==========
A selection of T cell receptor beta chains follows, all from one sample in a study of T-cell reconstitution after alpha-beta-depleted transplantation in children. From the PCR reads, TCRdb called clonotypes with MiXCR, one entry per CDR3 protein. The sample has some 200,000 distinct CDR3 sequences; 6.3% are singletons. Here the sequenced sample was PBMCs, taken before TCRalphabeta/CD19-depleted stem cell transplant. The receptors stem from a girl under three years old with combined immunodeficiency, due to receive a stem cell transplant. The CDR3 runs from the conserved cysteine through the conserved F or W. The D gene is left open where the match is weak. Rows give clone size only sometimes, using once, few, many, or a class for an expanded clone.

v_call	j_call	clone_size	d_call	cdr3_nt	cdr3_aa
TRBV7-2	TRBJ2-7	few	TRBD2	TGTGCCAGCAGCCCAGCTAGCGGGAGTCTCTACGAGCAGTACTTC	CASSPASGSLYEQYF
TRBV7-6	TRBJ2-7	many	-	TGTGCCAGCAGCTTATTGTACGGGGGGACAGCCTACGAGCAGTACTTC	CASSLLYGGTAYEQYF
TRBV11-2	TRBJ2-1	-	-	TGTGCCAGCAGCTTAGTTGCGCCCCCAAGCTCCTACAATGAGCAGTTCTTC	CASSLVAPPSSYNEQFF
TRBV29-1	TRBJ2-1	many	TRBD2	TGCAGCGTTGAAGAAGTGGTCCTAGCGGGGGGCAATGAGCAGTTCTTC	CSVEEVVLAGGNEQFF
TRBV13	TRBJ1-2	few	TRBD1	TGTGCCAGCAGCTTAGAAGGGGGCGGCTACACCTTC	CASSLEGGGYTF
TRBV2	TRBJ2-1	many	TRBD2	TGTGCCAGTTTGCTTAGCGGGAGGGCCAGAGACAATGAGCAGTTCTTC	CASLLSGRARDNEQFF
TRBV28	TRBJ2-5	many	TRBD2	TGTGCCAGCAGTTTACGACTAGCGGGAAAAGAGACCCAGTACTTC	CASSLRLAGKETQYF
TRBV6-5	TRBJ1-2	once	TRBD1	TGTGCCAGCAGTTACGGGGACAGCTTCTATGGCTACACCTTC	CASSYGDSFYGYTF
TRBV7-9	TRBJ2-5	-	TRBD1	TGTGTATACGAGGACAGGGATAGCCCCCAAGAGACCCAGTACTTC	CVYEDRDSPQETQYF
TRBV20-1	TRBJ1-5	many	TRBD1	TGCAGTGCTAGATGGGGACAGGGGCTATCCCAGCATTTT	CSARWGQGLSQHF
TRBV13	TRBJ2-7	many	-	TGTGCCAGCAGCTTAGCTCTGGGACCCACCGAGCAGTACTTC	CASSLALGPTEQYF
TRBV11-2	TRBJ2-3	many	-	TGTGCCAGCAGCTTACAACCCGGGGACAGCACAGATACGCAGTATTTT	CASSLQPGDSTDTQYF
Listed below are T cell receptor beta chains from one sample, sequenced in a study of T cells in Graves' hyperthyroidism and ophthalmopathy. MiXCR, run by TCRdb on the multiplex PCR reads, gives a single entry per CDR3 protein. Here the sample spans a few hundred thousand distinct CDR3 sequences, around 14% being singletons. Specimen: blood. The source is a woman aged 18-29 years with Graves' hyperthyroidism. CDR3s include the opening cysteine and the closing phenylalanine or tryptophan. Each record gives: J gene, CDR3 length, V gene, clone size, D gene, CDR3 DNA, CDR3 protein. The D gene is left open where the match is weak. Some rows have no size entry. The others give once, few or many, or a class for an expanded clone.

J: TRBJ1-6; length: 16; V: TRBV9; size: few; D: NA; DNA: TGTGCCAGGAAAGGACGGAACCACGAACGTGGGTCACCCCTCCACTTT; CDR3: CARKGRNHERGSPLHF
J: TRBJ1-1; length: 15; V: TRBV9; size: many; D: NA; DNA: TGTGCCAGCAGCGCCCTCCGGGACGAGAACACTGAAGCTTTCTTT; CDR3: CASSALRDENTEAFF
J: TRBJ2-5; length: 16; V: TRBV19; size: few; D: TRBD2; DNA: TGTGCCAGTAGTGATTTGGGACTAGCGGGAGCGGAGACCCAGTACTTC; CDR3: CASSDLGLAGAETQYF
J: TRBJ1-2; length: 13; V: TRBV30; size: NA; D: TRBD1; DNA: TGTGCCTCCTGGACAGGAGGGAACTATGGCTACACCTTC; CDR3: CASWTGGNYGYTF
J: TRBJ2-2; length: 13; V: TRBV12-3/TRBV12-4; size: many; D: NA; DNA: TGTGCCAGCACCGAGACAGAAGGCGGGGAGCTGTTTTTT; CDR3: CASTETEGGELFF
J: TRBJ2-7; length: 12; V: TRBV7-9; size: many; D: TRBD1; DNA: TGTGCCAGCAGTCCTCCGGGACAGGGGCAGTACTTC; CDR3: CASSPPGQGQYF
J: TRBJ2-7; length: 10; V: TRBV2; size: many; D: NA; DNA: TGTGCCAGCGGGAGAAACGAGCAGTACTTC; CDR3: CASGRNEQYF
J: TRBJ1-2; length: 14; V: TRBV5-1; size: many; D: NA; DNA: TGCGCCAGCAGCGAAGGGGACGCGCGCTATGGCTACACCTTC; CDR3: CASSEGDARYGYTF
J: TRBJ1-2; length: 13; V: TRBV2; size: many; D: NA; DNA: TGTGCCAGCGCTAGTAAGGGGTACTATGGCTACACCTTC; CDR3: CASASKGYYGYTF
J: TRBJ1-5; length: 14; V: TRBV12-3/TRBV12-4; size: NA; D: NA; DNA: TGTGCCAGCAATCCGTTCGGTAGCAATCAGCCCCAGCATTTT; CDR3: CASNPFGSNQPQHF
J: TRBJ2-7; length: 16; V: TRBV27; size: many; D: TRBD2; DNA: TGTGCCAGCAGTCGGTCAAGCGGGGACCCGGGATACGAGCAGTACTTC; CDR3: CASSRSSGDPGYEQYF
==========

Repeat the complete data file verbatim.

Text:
A selection of T cell receptor beta chains follows, all from one sample in a study of T-cell reconstitution after alpha-beta-depleted transplantation in children. From the PCR reads, TCRdb called clonotypes with MiXCR, one entry per CDR3 protein. The sample has some 200,000 distinct CDR3 sequences; 6.3% are singletons. Here the sequenced sample was PBMCs, taken before TCRalphabeta/CD19-depleted stem cell transplant. The receptors stem from a girl under three years old with combined immunodeficiency, due to receive a stem cell transplant. The CDR3 runs from the conserved cysteine through the conserved F or W. The D gene is left open where the match is weak. Rows give clone size only sometimes, using once, few, many, or a class for an expanded clone.

v_call	j_call	clone_size	d_call	cdr3_nt	cdr3_aa
TRBV7-2	TRBJ2-7	few	TRBD2	TGTGCCAGCAGCCCAGCTAGCGGGAGTCTCTACGAGCAGTACTTC	CASSPASGSLYEQYF
TRBV7-6	TRBJ2-7	many	-	TGTGCCAGCAGCTTATTGTACGGGGGGACAGCCTACGAGCAGTACTTC	CASSLLYGGTAYEQYF
TRBV11-2	TRBJ2-1	-	-	TGTGCCAGCAGCTTAGTTGCGCCCCCAAGCTCCTACAATGAGCAGTTCTTC	CASSLVAPPSSYNEQFF
TRBV29-1	TRBJ2-1	many	TRBD2	TGCAGCGTTGAAGAAGTGGTCCTAGCGGGGGGCAATGAGCAGTTCTTC	CSVEEVVLAGGNEQFF
TRBV13	TRBJ1-2	few	TRBD1	TGTGCCAGCAGCTTAGAAGGGGGCGGCTACACCTTC	CASSLEGGGYTF
TRBV2	TRBJ2-1	many	TRBD2	TGTGCCAGTTTGCTTAGCGGGAGGGCCAGAGACAATGAGCAGTTCTTC	CASLLSGRARDNEQFF
TRBV28	TRBJ2-5	many	TRBD2	TGTGCCAGCAGTTTACGACTAGCGGGAAAAGAGACCCAGTACTTC	CASSLRLAGKETQYF
TRBV6-5	TRBJ1-2	once	TRBD1	TGTGCCAGCAGTTACGGGGACAGCTTCTATGGCTACACCTTC	CASSYGDSFYGYTF
TRBV7-9	TRBJ2-5	-	TRBD1	TGTGTATACGAGGACAGGGATAGCCCCCAAGAGACCCAGTACTTC	CVYEDRDSPQETQYF
TRBV20-1	TRBJ1-5	many	TRBD1	TGCAGTGCTAGATGGGGACAGGGGCTATCCCAGCATTTT	CSARWGQGLSQHF
TRBV13	TRBJ2-7	many	-	TGTGCCAGCAGCTTAGCTCTGGGACCCACCGAGCAGTACTTC	CASSLALGPTEQYF
TRBV11-2	TRBJ2-3	many	-	TGTGCCAGCAGCTTACAACCCGGGGACAGCACAGATACGCAGTATTTT	CASSLQPGDSTDTQYF
Listed below are T cell receptor beta chains from one sample, sequenced in a study of T cells in Graves' hyperthyroidism and ophthalmopathy. MiXCR, run by TCRdb on the multiplex PCR reads, gives a single entry per CDR3 protein. Here the sample spans a few hundred thousand distinct CDR3 sequences, around 14% being singletons. Specimen: blood. The source is a woman aged 18-29 years with Graves' hyperthyroidism. CDR3s include the opening cysteine and the closing phenylalanine or tryptophan. Each record gives: J gene, CDR3 length, V gene, clone size, D gene, CDR3 DNA, CDR3 protein. The D gene is left open where the match is weak. Some rows have no size entry. The others give once, few or many, or a class for an expanded clone.

J: TRBJ1-6; length: 16; V: TRBV9; size: few; D: NA; DNA: TGTGCCAGGAAAGGACGGAACCACGAACGTGGGTCACCCCTCCACTTT; CDR3: CARKGRNHERGSPLHF
J: TRBJ1-1; length: 15; V: TRBV9; size: many; D: NA; DNA: TGTGCCAGCAGCGCCCTCCGGGACGAGAACACTGAAGCTTTCTTT; CDR3: CASSALRDENTEAFF
J: TRBJ2-5; length: 16; V: TRBV19; size: few; D: TRBD2; DNA: TGTGCCAGTAGTGATTTGGGACTAGCGGGAGCGGAGACCCAGTACTTC; CDR3: CASSDLGLAGAETQYF
J: TRBJ1-2; length: 13; V: TRBV30; size: NA; D: TRBD1; DNA: TGTGCCTCCTGGACAGGAGGGAACTATGGCTACACCTTC; CDR3: CASWTGGNYGYTF
J: TRBJ2-2; length: 13; V: TRBV12-3/TRBV12-4; size: many; D: NA; DNA: TGTGCCAGCACCGAGACAGAAGGCGGGGAGCTGTTTTTT; CDR3: CASTETEGGELFF
J: TRBJ2-7; length: 12; V: TRBV7-9; size: many; D: TRBD1; DNA: TGTGCCAGCAGTCCTCCGGGACAGGGGCAGTACTTC; CDR3: CASSPPGQGQYF
J: TRBJ2-7; length: 10; V: TRBV2; size: many; D: NA; DNA: TGTGCCAGCGGGAGAAACGAGCAGTACTTC; CDR3: CASGRNEQYF
J: TRBJ1-2; length: 14; V: TRBV5-1; size: many; D: NA; DNA: TGCGCCAGCAGCGAAGGGGACGCGCGCTATGGCTACACCTTC; CDR3: CASSEGDARYGYTF
J: TRBJ1-2; length: 13; V: TRBV2; size: many; D: NA; DNA: TGTGCCAGCGCTAGTAAGGGGTACTATGGCTACACCTTC; CDR3: CASASKGYYGYTF
J: TRBJ1-5; length: 14; V: TRBV12-3/TRBV12-4; size: NA; D: NA; DNA: TGTGCCAGCAATCCGTTCGGTAGCAATCAGCCCCAGCATTTT; CDR3: CASNPFGSNQPQHF
J: TRBJ2-7; length: 16; V: TRBV27; size: many; D: TRBD2; DNA: TGTGCCAGCAGTCGGTCAAGCGGGGACCCGGGATACGAGCAGTACTTC; CDR3: CASSRSSGDPGYEQYF